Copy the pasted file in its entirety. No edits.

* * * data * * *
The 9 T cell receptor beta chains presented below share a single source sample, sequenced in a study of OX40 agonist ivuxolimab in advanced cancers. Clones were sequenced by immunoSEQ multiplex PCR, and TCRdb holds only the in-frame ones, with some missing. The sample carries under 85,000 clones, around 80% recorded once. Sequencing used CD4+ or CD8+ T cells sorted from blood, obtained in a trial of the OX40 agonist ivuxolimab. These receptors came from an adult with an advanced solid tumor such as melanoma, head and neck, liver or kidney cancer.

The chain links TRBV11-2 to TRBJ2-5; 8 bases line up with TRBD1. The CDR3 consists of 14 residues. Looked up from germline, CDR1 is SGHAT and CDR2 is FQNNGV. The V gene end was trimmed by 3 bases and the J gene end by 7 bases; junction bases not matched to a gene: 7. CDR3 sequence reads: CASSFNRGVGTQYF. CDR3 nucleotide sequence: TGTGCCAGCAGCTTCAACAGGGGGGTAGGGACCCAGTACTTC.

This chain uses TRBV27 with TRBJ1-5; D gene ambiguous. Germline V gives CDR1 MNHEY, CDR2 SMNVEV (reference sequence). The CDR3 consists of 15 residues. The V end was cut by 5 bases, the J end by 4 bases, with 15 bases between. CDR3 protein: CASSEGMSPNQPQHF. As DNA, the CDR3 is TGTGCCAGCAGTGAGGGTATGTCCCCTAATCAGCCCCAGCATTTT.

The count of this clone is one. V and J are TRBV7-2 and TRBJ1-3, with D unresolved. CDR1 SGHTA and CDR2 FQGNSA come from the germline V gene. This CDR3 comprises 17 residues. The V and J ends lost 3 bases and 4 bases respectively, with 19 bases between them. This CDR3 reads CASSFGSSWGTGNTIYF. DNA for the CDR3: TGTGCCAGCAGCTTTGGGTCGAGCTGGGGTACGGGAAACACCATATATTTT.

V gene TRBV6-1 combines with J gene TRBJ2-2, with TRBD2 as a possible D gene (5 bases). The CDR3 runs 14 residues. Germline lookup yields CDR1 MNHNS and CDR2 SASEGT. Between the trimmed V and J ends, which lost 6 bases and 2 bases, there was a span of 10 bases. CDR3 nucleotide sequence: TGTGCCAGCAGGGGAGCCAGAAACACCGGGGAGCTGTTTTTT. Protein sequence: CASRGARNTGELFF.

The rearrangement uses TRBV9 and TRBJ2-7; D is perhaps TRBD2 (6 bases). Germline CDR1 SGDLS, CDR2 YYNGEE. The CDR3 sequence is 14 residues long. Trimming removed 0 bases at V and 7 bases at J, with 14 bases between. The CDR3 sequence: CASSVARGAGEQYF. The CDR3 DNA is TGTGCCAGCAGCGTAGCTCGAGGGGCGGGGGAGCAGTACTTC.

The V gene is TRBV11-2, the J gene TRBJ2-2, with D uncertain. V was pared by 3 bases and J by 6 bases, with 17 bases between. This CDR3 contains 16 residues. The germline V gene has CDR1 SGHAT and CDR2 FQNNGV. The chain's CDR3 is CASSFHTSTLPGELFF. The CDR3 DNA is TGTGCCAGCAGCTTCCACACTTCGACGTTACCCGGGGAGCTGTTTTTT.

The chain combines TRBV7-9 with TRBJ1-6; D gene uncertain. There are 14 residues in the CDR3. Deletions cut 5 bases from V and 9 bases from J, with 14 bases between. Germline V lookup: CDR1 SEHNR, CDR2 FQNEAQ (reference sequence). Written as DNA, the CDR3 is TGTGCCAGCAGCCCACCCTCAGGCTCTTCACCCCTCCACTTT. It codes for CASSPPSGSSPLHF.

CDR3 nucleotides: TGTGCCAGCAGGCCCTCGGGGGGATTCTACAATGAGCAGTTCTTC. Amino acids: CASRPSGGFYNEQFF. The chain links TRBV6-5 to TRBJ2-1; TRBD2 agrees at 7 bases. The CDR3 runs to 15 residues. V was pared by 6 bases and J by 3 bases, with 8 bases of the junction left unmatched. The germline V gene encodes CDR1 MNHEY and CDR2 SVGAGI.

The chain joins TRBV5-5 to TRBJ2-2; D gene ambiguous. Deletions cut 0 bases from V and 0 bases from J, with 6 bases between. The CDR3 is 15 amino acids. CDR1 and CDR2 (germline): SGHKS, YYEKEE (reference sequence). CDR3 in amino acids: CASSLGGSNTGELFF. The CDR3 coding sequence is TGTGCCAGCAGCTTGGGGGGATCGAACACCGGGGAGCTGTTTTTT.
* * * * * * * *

The 9 T cell receptor beta chains presented below share a single source sample, sequenced in a study of OX40 agonist ivuxolimab in advanced cancers. Clones were sequenced by immunoSEQ multiplex PCR, and TCRdb holds only the in-frame ones, with some missing. The sample carries under 85,000 clones, around 80% recorded once. Sequencing used CD4+ or CD8+ T cells sorted from blood, obtained in a trial of the OX40 agonist ivuxolimab. These receptors came from an adult with an advanced solid tumor such as melanoma, head and neck, liver or kidney cancer.

The chain links TRBV11-2 to TRBJ2-5; 8 bases line up with TRBD1. The CDR3 consists of 14 residues. Looked up from germline, CDR1 is SGHAT and CDR2 is FQNNGV. The V gene end was trimmed by 3 bases and the J gene end by 7 bases; junction bases not matched to a gene: 7. CDR3 sequence reads: CASSFNRGVGTQYF. CDR3 nucleotide sequence: TGTGCCAGCAGCTTCAACAGGGGGGTAGGGACCCAGTACTTC.

This chain uses TRBV27 with TRBJ1-5; D gene ambiguous. Germline V gives CDR1 MNHEY, CDR2 SMNVEV (reference sequence). The CDR3 consists of 15 residues. The V end was cut by 5 bases, the J end by 4 bases, with 15 bases between. CDR3 protein: CASSEGMSPNQPQHF. As DNA, the CDR3 is TGTGCCAGCAGTGAGGGTATGTCCCCTAATCAGCCCCAGCATTTT.

The count of this clone is one. V and J are TRBV7-2 and TRBJ1-3, with D unresolved. CDR1 SGHTA and CDR2 FQGNSA come from the germline V gene. This CDR3 comprises 17 residues. The V and J ends lost 3 bases and 4 bases respectively, with 19 bases between them. This CDR3 reads CASSFGSSWGTGNTIYF. DNA for the CDR3: TGTGCCAGCAGCTTTGGGTCGAGCTGGGGTACGGGAAACACCATATATTTT.

V gene TRBV6-1 combines with J gene TRBJ2-2, with TRBD2 as a possible D gene (5 bases). The CDR3 runs 14 residues. Germline lookup yields CDR1 MNHNS and CDR2 SASEGT. Between the trimmed V and J ends, which lost 6 bases and 2 bases, there was a span of 10 bases. CDR3 nucleotide sequence: TGTGCCAGCAGGGGAGCCAGAAACACCGGGGAGCTGTTTTTT. Protein sequence: CASRGARNTGELFF.

The rearrangement uses TRBV9 and TRBJ2-7; D is perhaps TRBD2 (6 bases). Germline CDR1 SGDLS, CDR2 YYNGEE. The CDR3 sequence is 14 residues long. Trimming removed 0 bases at V and 7 bases at J, with 14 bases between. The CDR3 sequence: CASSVARGAGEQYF. The CDR3 DNA is TGTGCCAGCAGCGTAGCTCGAGGGGCGGGGGAGCAGTACTTC.

The V gene is TRBV11-2, the J gene TRBJ2-2, with D uncertain. V was pared by 3 bases and J by 6 bases, with 17 bases between. This CDR3 contains 16 residues. The germline V gene has CDR1 SGHAT and CDR2 FQNNGV. The chain's CDR3 is CASSFHTSTLPGELFF. The CDR3 DNA is TGTGCCAGCAGCTTCCACACTTCGACGTTACCCGGGGAGCTGTTTTTT.

The chain combines TRBV7-9 with TRBJ1-6; D gene uncertain. There are 14 residues in the CDR3. Deletions cut 5 bases from V and 9 bases from J, with 14 bases between. Germline V lookup: CDR1 SEHNR, CDR2 FQNEAQ (reference sequence). Written as DNA, the CDR3 is TGTGCCAGCAGCCCACCCTCAGGCTCTTCACCCCTCCACTTT. It codes for CASSPPSGSSPLHF.

CDR3 nucleotides: TGTGCCAGCAGGCCCTCGGGGGGATTCTACAATGAGCAGTTCTTC. Amino acids: CASRPSGGFYNEQFF. The chain links TRBV6-5 to TRBJ2-1; TRBD2 agrees at 7 bases. The CDR3 runs to 15 residues. V was pared by 6 bases and J by 3 bases, with 8 bases of the junction left unmatched. The germline V gene encodes CDR1 MNHEY and CDR2 SVGAGI.

The chain joins TRBV5-5 to TRBJ2-2; D gene ambiguous. Deletions cut 0 bases from V and 0 bases from J, with 6 bases between. The CDR3 is 15 amino acids. CDR1 and CDR2 (germline): SGHKS, YYEKEE (reference sequence). CDR3 in amino acids: CASSLGGSNTGELFF. The CDR3 coding sequence is TGTGCCAGCAGCTTGGGGGGATCGAACACCGGGGAGCTGTTTTTT.